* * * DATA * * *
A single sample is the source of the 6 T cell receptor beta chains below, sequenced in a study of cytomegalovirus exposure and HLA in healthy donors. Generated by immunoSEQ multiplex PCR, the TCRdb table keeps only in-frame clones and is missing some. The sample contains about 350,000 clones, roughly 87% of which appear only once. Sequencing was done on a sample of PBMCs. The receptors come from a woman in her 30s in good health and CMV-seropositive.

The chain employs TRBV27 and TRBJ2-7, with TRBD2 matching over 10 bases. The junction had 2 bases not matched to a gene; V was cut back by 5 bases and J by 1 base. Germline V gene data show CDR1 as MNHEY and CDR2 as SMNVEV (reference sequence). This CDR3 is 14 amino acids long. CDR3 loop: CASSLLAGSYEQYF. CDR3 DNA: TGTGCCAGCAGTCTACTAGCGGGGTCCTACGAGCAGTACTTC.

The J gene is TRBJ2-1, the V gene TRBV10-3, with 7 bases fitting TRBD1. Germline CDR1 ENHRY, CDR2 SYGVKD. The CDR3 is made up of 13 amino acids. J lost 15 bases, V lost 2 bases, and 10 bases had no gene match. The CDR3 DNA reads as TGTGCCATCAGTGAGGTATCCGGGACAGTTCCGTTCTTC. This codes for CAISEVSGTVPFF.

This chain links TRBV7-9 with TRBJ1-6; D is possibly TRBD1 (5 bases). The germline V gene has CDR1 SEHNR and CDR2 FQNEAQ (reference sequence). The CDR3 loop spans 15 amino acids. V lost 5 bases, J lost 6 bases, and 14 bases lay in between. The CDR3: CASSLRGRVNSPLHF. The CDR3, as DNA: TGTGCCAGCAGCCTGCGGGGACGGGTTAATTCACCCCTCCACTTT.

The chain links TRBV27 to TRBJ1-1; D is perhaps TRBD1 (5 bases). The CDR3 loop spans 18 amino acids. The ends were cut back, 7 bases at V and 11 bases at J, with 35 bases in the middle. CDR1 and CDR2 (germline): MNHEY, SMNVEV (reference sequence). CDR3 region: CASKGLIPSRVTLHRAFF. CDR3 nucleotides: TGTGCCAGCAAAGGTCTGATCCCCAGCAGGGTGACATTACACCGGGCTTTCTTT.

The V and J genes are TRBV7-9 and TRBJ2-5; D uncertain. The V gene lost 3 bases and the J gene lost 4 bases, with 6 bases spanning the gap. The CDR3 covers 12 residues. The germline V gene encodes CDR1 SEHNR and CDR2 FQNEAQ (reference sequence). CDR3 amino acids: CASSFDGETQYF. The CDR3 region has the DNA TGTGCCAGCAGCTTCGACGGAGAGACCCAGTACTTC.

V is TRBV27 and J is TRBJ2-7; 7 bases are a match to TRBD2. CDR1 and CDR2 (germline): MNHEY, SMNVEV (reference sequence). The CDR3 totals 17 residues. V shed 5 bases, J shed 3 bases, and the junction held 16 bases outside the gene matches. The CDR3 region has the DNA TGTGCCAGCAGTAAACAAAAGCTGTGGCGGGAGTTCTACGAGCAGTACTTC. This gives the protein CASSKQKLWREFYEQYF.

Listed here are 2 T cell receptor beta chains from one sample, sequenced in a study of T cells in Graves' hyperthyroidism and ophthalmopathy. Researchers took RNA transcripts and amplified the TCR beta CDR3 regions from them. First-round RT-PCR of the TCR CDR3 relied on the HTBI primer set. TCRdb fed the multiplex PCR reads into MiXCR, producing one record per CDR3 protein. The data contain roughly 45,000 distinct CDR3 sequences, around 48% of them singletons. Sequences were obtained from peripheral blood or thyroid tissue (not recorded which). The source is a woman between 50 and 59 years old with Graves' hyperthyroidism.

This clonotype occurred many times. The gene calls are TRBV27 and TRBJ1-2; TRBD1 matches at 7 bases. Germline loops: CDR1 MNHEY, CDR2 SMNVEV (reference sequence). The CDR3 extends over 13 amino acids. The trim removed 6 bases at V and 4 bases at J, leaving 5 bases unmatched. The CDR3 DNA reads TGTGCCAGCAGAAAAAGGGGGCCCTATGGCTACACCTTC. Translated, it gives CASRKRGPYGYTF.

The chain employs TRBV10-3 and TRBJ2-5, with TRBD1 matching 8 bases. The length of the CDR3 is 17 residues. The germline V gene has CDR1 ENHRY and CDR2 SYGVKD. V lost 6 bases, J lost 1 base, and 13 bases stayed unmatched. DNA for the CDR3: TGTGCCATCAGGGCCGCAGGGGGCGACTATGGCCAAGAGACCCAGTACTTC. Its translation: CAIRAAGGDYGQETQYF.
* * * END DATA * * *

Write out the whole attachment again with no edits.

A single sample is the source of the 6 T cell receptor beta chains below, sequenced in a study of cytomegalovirus exposure and HLA in healthy donors. Generated by immunoSEQ multiplex PCR, the TCRdb table keeps only in-frame clones and is missing some. The sample contains about 350,000 clones, roughly 87% of which appear only once. Sequencing was done on a sample of PBMCs. The receptors come from a woman in her 30s in good health and CMV-seropositive.

The chain employs TRBV27 and TRBJ2-7, with TRBD2 matching over 10 bases. The junction had 2 bases not matched to a gene; V was cut back by 5 bases and J by 1 base. Germline V gene data show CDR1 as MNHEY and CDR2 as SMNVEV (reference sequence). This CDR3 is 14 amino acids long. CDR3 loop: CASSLLAGSYEQYF. CDR3 DNA: TGTGCCAGCAGTCTACTAGCGGGGTCCTACGAGCAGTACTTC.

The J gene is TRBJ2-1, the V gene TRBV10-3, with 7 bases fitting TRBD1. Germline CDR1 ENHRY, CDR2 SYGVKD. The CDR3 is made up of 13 amino acids. J lost 15 bases, V lost 2 bases, and 10 bases had no gene match. The CDR3 DNA reads as TGTGCCATCAGTGAGGTATCCGGGACAGTTCCGTTCTTC. This codes for CAISEVSGTVPFF.

This chain links TRBV7-9 with TRBJ1-6; D is possibly TRBD1 (5 bases). The germline V gene has CDR1 SEHNR and CDR2 FQNEAQ (reference sequence). The CDR3 loop spans 15 amino acids. V lost 5 bases, J lost 6 bases, and 14 bases lay in between. The CDR3: CASSLRGRVNSPLHF. The CDR3, as DNA: TGTGCCAGCAGCCTGCGGGGACGGGTTAATTCACCCCTCCACTTT.

The chain links TRBV27 to TRBJ1-1; D is perhaps TRBD1 (5 bases). The CDR3 loop spans 18 amino acids. The ends were cut back, 7 bases at V and 11 bases at J, with 35 bases in the middle. CDR1 and CDR2 (germline): MNHEY, SMNVEV (reference sequence). CDR3 region: CASKGLIPSRVTLHRAFF. CDR3 nucleotides: TGTGCCAGCAAAGGTCTGATCCCCAGCAGGGTGACATTACACCGGGCTTTCTTT.

The V and J genes are TRBV7-9 and TRBJ2-5; D uncertain. The V gene lost 3 bases and the J gene lost 4 bases, with 6 bases spanning the gap. The CDR3 covers 12 residues. The germline V gene encodes CDR1 SEHNR and CDR2 FQNEAQ (reference sequence). CDR3 amino acids: CASSFDGETQYF. The CDR3 region has the DNA TGTGCCAGCAGCTTCGACGGAGAGACCCAGTACTTC.

V is TRBV27 and J is TRBJ2-7; 7 bases are a match to TRBD2. CDR1 and CDR2 (germline): MNHEY, SMNVEV (reference sequence). The CDR3 totals 17 residues. V shed 5 bases, J shed 3 bases, and the junction held 16 bases outside the gene matches. The CDR3 region has the DNA TGTGCCAGCAGTAAACAAAAGCTGTGGCGGGAGTTCTACGAGCAGTACTTC. This gives the protein CASSKQKLWREFYEQYF.

Listed here are 2 T cell receptor beta chains from one sample, sequenced in a study of T cells in Graves' hyperthyroidism and ophthalmopathy. Researchers took RNA transcripts and amplified the TCR beta CDR3 regions from them. First-round RT-PCR of the TCR CDR3 relied on the HTBI primer set. TCRdb fed the multiplex PCR reads into MiXCR, producing one record per CDR3 protein. The data contain roughly 45,000 distinct CDR3 sequences, around 48% of them singletons. Sequences were obtained from peripheral blood or thyroid tissue (not recorded which). The source is a woman between 50 and 59 years old with Graves' hyperthyroidism.

This clonotype occurred many times. The gene calls are TRBV27 and TRBJ1-2; TRBD1 matches at 7 bases. Germline loops: CDR1 MNHEY, CDR2 SMNVEV (reference sequence). The CDR3 extends over 13 amino acids. The trim removed 6 bases at V and 4 bases at J, leaving 5 bases unmatched. The CDR3 DNA reads TGTGCCAGCAGAAAAAGGGGGCCCTATGGCTACACCTTC. Translated, it gives CASRKRGPYGYTF.

The chain employs TRBV10-3 and TRBJ2-5, with TRBD1 matching 8 bases. The length of the CDR3 is 17 residues. The germline V gene has CDR1 ENHRY and CDR2 SYGVKD. V lost 6 bases, J lost 1 base, and 13 bases stayed unmatched. DNA for the CDR3: TGTGCCATCAGGGCCGCAGGGGGCGACTATGGCCAAGAGACCCAGTACTTC. Its translation: CAIRAAGGDYGQETQYF.